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Survey Says Mayors Actively Curbing Climate Change in Their Cities

Climate

It's good news that there are mayors and or city councils around the country who pledged to actively fight climate change.

It's even better news to learn that they are actually making progress.

The U.S. Conference of Mayors (USCM) on Tuesday released information from a survey revealing that two-thirds of participating municipal representatives reported quantifiable reductions in emissions from their city operations, while one-third reported progress on citywide emissions.

“This survey shows how mayors are again leading on an issue that is solidly before us as a nation and before us in our communities," said Bill Finch, the mayor of Bridgeport, CT who co-chairs the Conference’s Energy Independence and Climate Protection Task Force. "Mayors are doing many things, and mayors are doing great things, but mayors can’t do everything."

Nearly 300 mayors of cities of various sizes took the survey entitled, Climate Mitigation and Adaptation Actions in America’s Cities. It succeeds two other studies with data on energy efficiency in their cities, as well as how they invested federal stimulus funds in technologies to reduce energy use in their communities. Here are some additional findings from the latest survey:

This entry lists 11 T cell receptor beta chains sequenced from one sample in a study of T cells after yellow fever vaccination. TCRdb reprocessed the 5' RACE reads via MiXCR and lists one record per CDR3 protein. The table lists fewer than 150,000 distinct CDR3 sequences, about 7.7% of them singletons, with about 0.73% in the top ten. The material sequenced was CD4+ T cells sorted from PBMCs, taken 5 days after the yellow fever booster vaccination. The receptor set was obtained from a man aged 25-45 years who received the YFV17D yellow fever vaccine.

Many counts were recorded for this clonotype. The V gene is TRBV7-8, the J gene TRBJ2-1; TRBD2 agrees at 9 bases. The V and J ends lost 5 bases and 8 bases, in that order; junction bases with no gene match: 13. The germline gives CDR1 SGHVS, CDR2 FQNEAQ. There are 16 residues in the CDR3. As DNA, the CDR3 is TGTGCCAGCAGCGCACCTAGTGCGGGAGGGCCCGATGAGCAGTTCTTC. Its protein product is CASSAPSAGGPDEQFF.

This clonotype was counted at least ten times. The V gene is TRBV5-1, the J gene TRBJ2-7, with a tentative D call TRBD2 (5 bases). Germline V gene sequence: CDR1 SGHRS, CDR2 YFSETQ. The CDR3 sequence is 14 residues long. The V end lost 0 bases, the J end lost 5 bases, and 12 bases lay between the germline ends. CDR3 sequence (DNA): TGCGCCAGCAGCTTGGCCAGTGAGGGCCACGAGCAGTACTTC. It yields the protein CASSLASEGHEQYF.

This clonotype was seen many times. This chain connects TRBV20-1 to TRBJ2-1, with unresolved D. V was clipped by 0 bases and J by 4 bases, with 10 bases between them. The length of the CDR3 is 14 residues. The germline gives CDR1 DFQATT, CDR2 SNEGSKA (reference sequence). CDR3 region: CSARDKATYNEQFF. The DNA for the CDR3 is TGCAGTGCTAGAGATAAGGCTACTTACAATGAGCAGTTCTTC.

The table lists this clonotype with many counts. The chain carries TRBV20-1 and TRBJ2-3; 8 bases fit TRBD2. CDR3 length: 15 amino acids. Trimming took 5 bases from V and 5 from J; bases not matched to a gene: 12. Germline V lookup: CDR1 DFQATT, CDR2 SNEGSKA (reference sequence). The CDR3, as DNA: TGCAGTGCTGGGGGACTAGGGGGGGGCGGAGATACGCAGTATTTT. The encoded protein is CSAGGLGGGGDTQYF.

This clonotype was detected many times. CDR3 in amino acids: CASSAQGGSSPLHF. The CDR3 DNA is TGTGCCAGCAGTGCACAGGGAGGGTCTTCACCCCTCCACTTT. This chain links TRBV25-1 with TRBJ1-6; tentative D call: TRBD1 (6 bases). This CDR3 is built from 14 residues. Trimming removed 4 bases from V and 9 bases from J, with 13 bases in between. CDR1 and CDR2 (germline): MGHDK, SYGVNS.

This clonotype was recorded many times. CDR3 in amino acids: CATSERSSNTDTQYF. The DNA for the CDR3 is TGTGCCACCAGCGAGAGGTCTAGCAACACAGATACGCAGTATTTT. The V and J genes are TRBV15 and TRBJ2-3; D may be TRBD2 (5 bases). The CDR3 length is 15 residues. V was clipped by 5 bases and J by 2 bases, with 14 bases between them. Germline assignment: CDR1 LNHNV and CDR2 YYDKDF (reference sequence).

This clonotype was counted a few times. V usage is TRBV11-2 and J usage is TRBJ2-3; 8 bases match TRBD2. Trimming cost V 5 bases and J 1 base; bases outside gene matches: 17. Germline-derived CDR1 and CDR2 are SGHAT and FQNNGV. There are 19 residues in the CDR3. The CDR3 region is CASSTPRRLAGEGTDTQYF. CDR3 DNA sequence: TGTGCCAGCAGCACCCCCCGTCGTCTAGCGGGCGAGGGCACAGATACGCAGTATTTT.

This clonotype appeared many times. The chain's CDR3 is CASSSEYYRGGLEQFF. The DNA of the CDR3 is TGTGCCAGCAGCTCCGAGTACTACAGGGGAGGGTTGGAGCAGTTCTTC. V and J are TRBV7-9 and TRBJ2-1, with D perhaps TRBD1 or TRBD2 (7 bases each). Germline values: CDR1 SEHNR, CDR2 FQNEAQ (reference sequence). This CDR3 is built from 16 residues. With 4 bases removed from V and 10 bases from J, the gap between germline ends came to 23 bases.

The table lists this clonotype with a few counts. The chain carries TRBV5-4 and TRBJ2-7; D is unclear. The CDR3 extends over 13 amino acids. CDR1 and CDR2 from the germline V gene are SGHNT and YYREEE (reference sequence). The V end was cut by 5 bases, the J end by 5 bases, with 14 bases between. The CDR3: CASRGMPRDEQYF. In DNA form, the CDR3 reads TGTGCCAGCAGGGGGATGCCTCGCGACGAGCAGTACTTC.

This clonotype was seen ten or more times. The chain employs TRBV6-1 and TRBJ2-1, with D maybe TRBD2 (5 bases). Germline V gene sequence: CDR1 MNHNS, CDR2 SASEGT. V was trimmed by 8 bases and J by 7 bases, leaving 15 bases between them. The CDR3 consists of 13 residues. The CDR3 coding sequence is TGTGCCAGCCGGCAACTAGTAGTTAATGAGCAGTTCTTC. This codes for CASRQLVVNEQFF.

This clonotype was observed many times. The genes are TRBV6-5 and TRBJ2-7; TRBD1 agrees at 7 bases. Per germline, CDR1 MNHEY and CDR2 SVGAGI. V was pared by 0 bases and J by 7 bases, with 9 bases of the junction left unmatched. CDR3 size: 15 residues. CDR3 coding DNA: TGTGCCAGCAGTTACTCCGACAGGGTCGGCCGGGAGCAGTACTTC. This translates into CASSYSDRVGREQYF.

• Forty percent of responding cities are working with residents to develop a climate adaptation plan.

  • Just 11 percent of cities have conducted a greenhouse gas inventory, however 93 percent of those cities have data on emissions from cities operations and 66 percent on the entire city.

  • Eighty-two percent of respondents listed LED lights/efficiency lighting as their choice for most promising technology.

  • More than three-quarters of all cities in the survey have plans in place to respond to power outages

  • Of cities with power outage plans that have experienced an outage in the last five years, half modified their energy emergency response plans, with another 10 percent adopting an entirely new response plan

“Mayors are united more than ever to tackle the problems associated with climate change," Carmel, IN Mayor Jim Brainard said. "When we started this effort in 2005, we thought we had more time to act.

"Climatic events of late tell us we have to accelerate our efforts at every level.”

The USCM's Climate Protection Agreement was created in 2005, with Brainard as one of the first signatories. It has received more than 1,060 signatures since then.

“While Washington is talking about cutting carbon to protect our planet, mayors and their constituents are taking action across the board with millions of Americans actually doing something about it,” said Tom Cochran, Executive Director and CEO of the USCM. “Our USCM Climate Center with 1060 mayors is leading the way and mayors across the globe are not waiting for their national governments. Others talk about the future; mayors are walking toward our future.

"They are making a difference. This survey proves it.”

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